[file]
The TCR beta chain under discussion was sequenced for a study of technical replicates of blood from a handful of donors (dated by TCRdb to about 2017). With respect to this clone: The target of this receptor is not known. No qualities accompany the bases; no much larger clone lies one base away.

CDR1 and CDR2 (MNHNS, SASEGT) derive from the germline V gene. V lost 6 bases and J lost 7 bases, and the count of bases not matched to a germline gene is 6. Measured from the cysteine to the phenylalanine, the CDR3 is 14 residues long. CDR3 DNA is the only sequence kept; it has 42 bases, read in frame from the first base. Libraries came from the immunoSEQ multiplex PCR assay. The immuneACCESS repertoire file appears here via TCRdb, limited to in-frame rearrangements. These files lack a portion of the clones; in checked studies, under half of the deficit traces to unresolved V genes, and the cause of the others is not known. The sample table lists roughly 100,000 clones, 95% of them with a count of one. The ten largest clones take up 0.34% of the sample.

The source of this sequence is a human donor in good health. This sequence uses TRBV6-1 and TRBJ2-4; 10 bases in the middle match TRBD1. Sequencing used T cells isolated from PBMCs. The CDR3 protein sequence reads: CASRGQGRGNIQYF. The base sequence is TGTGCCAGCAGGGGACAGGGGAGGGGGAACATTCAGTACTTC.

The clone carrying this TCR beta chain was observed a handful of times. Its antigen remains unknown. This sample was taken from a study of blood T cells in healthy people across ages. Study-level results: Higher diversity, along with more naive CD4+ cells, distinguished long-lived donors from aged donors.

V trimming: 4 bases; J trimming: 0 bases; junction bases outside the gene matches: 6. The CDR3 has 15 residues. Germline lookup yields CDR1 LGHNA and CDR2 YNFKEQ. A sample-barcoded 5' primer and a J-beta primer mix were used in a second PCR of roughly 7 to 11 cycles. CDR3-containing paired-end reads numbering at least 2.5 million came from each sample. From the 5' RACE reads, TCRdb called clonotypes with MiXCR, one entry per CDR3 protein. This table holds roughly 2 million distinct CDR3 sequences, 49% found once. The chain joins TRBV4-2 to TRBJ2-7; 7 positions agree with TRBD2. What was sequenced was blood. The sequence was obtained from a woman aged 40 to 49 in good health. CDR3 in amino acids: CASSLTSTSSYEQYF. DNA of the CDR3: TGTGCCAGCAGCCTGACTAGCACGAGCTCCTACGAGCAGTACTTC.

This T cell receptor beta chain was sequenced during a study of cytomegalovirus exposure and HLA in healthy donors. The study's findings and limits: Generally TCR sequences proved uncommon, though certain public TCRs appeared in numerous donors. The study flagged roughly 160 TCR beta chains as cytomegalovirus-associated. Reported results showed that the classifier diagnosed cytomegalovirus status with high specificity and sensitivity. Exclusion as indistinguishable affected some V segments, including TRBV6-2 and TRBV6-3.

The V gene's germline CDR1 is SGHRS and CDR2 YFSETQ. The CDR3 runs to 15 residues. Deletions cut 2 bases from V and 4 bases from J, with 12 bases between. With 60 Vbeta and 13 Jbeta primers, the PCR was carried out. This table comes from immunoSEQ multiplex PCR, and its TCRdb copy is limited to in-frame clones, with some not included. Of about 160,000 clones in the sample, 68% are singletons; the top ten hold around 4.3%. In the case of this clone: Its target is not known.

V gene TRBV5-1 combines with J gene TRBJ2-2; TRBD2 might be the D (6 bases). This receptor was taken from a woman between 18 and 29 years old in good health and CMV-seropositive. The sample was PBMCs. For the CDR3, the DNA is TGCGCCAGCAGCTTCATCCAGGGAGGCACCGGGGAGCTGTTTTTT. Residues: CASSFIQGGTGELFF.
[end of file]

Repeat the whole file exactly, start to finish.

The TCR beta chain under discussion was sequenced for a study of technical replicates of blood from a handful of donors (dated by TCRdb to about 2017). With respect to this clone: The target of this receptor is not known. No qualities accompany the bases; no much larger clone lies one base away.

CDR1 and CDR2 (MNHNS, SASEGT) derive from the germline V gene. V lost 6 bases and J lost 7 bases, and the count of bases not matched to a germline gene is 6. Measured from the cysteine to the phenylalanine, the CDR3 is 14 residues long. CDR3 DNA is the only sequence kept; it has 42 bases, read in frame from the first base. Libraries came from the immunoSEQ multiplex PCR assay. The immuneACCESS repertoire file appears here via TCRdb, limited to in-frame rearrangements. These files lack a portion of the clones; in checked studies, under half of the deficit traces to unresolved V genes, and the cause of the others is not known. The sample table lists roughly 100,000 clones, 95% of them with a count of one. The ten largest clones take up 0.34% of the sample.

The source of this sequence is a human donor in good health. This sequence uses TRBV6-1 and TRBJ2-4; 10 bases in the middle match TRBD1. Sequencing used T cells isolated from PBMCs. The CDR3 protein sequence reads: CASRGQGRGNIQYF. The base sequence is TGTGCCAGCAGGGGACAGGGGAGGGGGAACATTCAGTACTTC.

The clone carrying this TCR beta chain was observed a handful of times. Its antigen remains unknown. This sample was taken from a study of blood T cells in healthy people across ages. Study-level results: Higher diversity, along with more naive CD4+ cells, distinguished long-lived donors from aged donors.

V trimming: 4 bases; J trimming: 0 bases; junction bases outside the gene matches: 6. The CDR3 has 15 residues. Germline lookup yields CDR1 LGHNA and CDR2 YNFKEQ. A sample-barcoded 5' primer and a J-beta primer mix were used in a second PCR of roughly 7 to 11 cycles. CDR3-containing paired-end reads numbering at least 2.5 million came from each sample. From the 5' RACE reads, TCRdb called clonotypes with MiXCR, one entry per CDR3 protein. This table holds roughly 2 million distinct CDR3 sequences, 49% found once. The chain joins TRBV4-2 to TRBJ2-7; 7 positions agree with TRBD2. What was sequenced was blood. The sequence was obtained from a woman aged 40 to 49 in good health. CDR3 in amino acids: CASSLTSTSSYEQYF. DNA of the CDR3: TGTGCCAGCAGCCTGACTAGCACGAGCTCCTACGAGCAGTACTTC.

This T cell receptor beta chain was sequenced during a study of cytomegalovirus exposure and HLA in healthy donors. The study's findings and limits: Generally TCR sequences proved uncommon, though certain public TCRs appeared in numerous donors. The study flagged roughly 160 TCR beta chains as cytomegalovirus-associated. Reported results showed that the classifier diagnosed cytomegalovirus status with high specificity and sensitivity. Exclusion as indistinguishable affected some V segments, including TRBV6-2 and TRBV6-3.

The V gene's germline CDR1 is SGHRS and CDR2 YFSETQ. The CDR3 runs to 15 residues. Deletions cut 2 bases from V and 4 bases from J, with 12 bases between. With 60 Vbeta and 13 Jbeta primers, the PCR was carried out. This table comes from immunoSEQ multiplex PCR, and its TCRdb copy is limited to in-frame clones, with some not included. Of about 160,000 clones in the sample, 68% are singletons; the top ten hold around 4.3%. In the case of this clone: Its target is not known.

V gene TRBV5-1 combines with J gene TRBJ2-2; TRBD2 might be the D (6 bases). This receptor was taken from a woman between 18 and 29 years old in good health and CMV-seropositive. The sample was PBMCs. For the CDR3, the DNA is TGCGCCAGCAGCTTCATCCAGGGAGGCACCGGGGAGCTGTTTTTT. Residues: CASSFIQGGTGELFF.